The transform function uses helper functions that I created to return a random bank name, a random account type, i.e. "Savings," and a random number between 0 and 100. The reason for the random number is to avoid duplicate account names, which would violate a unique constraint in the database. An example output would look like "Capital One Savings (67)".

Second Transformer - Transaction Amount

Our second transformer will obfuscate transaction amounts.

Here we will use the value contained in the database table as input. Replibyte provides the database value as input to the transformer through STDIN. It can be of type string or null, so we make sure to validate the input before attempting to transform it.

Let's create another file named amount.ts:

import 'wasi';
import { Console } from 'as-wasi/assembly';


function execute() {
  const input = Console.readLine();

function transform(input: string | null): string {
  if (!input) {
    return '';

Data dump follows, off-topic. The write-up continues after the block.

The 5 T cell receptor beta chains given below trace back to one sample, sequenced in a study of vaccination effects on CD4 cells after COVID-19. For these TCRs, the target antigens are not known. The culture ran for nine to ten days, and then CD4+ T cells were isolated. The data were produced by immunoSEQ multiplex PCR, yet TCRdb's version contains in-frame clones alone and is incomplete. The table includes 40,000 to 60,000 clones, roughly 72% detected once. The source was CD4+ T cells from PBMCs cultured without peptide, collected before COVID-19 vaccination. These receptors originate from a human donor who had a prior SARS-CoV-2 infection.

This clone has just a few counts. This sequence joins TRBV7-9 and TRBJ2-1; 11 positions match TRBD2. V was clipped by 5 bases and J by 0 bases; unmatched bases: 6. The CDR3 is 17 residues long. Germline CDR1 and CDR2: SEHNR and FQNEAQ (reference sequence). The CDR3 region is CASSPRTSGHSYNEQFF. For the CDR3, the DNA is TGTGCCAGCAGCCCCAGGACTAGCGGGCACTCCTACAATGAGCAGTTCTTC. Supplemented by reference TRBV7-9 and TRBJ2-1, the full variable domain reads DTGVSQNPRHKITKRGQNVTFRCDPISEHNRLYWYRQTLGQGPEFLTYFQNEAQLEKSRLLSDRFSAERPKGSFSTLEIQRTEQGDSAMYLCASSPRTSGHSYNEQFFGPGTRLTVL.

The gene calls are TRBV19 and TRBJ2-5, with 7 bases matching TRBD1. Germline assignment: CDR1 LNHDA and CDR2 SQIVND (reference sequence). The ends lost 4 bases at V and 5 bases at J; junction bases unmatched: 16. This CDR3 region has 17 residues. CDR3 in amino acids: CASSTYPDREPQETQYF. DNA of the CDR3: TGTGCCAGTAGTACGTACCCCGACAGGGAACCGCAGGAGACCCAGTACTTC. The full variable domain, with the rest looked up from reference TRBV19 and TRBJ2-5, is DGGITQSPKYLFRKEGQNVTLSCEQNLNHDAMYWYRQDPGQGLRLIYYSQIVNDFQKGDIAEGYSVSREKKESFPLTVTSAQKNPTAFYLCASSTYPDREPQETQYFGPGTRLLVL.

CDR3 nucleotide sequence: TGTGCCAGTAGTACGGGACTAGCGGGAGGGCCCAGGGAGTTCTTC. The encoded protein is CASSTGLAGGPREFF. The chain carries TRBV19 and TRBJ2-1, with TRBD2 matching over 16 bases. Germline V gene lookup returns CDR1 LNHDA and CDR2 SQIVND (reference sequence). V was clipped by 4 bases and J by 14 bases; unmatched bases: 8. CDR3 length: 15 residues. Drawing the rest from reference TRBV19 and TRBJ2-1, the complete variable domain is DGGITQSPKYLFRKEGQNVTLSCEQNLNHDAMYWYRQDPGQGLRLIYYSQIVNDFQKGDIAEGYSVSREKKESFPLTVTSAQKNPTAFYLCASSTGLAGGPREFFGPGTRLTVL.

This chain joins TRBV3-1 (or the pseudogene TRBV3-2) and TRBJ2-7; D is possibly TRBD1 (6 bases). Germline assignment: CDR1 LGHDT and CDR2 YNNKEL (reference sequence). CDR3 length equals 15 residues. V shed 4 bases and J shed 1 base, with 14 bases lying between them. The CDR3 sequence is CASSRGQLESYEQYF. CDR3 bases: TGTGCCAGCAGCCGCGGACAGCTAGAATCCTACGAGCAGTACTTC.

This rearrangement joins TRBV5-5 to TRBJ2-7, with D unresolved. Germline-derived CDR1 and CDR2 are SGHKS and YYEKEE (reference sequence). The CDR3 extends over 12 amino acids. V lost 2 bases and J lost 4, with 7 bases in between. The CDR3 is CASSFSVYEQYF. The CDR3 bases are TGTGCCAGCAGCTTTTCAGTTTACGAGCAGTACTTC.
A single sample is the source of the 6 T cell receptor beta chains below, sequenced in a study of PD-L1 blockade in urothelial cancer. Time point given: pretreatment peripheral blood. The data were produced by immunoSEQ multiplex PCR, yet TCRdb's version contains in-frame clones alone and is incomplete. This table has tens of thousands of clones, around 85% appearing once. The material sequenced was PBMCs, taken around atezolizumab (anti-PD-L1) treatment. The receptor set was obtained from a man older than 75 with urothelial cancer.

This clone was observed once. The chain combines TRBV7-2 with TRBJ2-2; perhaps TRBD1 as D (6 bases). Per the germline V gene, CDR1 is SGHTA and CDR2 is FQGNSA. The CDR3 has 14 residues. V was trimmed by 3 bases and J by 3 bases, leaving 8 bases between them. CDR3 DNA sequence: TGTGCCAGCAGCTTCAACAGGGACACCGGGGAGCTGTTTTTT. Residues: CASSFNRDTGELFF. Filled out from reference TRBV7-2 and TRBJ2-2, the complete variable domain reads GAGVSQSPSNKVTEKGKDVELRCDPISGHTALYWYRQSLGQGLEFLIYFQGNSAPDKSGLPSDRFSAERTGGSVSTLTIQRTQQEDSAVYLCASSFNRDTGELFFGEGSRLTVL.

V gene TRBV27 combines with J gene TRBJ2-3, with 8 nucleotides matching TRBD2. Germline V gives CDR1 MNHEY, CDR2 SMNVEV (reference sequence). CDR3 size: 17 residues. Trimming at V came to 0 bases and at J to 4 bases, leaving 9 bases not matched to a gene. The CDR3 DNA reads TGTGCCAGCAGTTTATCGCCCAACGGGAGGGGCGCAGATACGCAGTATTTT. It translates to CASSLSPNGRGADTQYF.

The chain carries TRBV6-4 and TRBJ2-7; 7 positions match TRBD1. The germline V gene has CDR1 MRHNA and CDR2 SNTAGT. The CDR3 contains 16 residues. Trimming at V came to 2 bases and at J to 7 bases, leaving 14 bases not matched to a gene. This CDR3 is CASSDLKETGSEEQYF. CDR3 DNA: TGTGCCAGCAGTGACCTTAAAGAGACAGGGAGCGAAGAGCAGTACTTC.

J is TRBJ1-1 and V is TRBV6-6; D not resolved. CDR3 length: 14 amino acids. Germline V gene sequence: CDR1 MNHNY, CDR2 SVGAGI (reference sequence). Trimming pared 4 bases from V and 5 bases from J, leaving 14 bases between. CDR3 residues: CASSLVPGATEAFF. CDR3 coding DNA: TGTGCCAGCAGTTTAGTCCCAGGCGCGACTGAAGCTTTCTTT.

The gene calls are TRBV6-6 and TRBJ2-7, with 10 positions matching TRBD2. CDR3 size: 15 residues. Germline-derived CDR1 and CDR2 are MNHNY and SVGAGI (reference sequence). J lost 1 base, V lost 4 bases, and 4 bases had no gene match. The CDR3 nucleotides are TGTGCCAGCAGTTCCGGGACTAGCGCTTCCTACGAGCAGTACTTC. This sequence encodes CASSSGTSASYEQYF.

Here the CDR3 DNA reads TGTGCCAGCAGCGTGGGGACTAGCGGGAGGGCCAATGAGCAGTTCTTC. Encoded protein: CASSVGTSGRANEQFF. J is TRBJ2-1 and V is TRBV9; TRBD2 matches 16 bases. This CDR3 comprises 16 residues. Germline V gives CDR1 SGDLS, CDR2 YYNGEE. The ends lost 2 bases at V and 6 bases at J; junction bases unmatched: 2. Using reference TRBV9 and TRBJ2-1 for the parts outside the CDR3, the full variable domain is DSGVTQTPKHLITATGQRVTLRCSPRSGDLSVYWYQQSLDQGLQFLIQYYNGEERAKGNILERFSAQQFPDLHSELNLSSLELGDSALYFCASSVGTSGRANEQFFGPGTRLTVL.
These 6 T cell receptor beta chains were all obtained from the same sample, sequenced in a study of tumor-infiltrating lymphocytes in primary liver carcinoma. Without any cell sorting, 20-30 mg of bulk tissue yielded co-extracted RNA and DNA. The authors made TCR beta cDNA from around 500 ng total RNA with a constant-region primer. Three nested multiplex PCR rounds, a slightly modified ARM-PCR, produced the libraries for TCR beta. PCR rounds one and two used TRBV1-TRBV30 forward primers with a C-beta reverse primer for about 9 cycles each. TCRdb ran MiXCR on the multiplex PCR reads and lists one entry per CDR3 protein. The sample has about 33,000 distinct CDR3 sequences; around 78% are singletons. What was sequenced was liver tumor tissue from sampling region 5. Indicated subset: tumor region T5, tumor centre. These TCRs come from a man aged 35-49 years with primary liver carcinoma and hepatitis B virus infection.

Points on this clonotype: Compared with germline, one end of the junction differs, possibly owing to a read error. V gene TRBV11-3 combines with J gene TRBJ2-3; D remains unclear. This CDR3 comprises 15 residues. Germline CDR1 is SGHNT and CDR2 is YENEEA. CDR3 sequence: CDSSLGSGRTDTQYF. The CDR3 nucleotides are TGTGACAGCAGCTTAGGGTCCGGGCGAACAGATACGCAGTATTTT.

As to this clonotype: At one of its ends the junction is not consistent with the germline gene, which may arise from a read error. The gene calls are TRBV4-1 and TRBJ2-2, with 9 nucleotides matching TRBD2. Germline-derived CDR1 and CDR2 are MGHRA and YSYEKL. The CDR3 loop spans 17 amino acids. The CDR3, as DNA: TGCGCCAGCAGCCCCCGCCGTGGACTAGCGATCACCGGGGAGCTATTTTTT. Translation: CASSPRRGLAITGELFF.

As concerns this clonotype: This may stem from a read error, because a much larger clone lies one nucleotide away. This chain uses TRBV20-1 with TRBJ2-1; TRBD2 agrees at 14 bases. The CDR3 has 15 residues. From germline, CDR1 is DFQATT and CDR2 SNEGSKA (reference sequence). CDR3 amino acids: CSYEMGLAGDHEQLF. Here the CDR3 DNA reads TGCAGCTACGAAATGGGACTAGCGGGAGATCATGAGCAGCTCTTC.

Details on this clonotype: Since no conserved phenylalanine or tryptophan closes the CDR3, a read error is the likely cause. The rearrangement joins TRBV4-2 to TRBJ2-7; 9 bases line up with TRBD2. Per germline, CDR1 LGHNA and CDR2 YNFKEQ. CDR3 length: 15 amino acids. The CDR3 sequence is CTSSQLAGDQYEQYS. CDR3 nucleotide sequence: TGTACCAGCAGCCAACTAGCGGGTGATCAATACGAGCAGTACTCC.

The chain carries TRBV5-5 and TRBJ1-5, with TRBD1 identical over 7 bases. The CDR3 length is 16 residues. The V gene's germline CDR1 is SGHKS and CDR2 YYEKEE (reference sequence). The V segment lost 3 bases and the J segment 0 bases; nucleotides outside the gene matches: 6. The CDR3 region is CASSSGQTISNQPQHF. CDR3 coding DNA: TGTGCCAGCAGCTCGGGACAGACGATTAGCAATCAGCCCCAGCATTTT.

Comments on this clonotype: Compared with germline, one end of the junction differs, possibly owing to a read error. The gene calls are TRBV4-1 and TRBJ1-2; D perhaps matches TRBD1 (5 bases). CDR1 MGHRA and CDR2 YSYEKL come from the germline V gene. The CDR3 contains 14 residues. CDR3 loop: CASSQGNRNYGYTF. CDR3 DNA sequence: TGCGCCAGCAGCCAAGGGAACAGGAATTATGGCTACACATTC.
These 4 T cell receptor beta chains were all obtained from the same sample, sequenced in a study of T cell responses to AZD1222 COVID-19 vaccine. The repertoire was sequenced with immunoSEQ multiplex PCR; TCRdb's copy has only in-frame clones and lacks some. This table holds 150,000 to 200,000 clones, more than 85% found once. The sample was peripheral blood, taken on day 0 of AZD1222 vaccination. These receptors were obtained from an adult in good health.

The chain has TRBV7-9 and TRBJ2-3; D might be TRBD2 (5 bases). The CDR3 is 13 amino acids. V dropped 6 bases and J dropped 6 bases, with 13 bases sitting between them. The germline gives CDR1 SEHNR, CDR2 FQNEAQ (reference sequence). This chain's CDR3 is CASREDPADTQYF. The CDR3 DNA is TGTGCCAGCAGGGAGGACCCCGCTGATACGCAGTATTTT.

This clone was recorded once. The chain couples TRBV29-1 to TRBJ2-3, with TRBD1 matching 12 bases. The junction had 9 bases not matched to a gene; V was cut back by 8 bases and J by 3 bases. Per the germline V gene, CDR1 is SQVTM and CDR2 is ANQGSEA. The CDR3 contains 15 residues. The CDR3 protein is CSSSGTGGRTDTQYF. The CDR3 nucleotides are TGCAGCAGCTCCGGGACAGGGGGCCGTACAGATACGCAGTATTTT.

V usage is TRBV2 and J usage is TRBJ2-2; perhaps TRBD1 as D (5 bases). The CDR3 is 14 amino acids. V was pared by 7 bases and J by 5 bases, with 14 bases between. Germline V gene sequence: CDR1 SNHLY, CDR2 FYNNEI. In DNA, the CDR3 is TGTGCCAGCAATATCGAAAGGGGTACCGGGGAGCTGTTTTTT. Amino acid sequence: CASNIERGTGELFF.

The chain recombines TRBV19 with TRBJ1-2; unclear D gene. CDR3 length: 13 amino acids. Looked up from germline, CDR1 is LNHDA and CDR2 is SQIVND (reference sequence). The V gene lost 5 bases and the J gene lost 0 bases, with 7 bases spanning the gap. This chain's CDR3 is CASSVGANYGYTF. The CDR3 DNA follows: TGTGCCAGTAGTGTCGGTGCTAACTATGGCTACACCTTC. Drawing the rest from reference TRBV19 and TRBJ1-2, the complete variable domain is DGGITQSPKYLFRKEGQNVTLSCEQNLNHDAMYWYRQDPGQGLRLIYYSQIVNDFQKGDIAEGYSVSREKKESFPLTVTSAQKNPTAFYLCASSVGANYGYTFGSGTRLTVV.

const value = parseFloat(input);

  if (isNaN(value)) {
    return input;

  const randomDrift = Math.random() % 0.5;
  const multiplier = getRandomBooleanValue()
    ? 1 - randomDrift
    : 1 + randomDrift;
  const transformedValue = value * multiplier;
  const formattedValue = formatValue(transformedValue);

  return `${formattedValue}`;

Here we have a transform function that parses the input to a number. If it's null, we return an empty string to appease the required input type to Console.log. If it's not a valid number, then we return the original non-transformed input. Lastly, we set up the actual transformation, which effectively transforms the number up or down by up to 50%.

I determined this very unscientifically, but if there were a transaction for $100, this transformer would convert it to a random number between $50 - $150. We get a more realistic value by transforming the value instead of coming up with a random number within some bounds. It also has the effect of showing the same general results on a graph without providing using the actual values.


To build, we will first update the scripts in package.json file.

Update the scripts section to look like the following:

"scripts": {
    "asbuild:amount": "asc assembly/amount.ts --target release -o build/amount",
    "asbuild:accountName": "asc assembly/accountName.ts --target release -o build/accountName",
    "asbuild": "npm run asbuild:amount && npm run asbuild:accountName"

This update will allow us to use the release target configured in asconfig.json to compile our separate input files into individual .wasm files for Replibyte to execute.

Now we can run npm run asbuild to build our transformers into the build/ directory.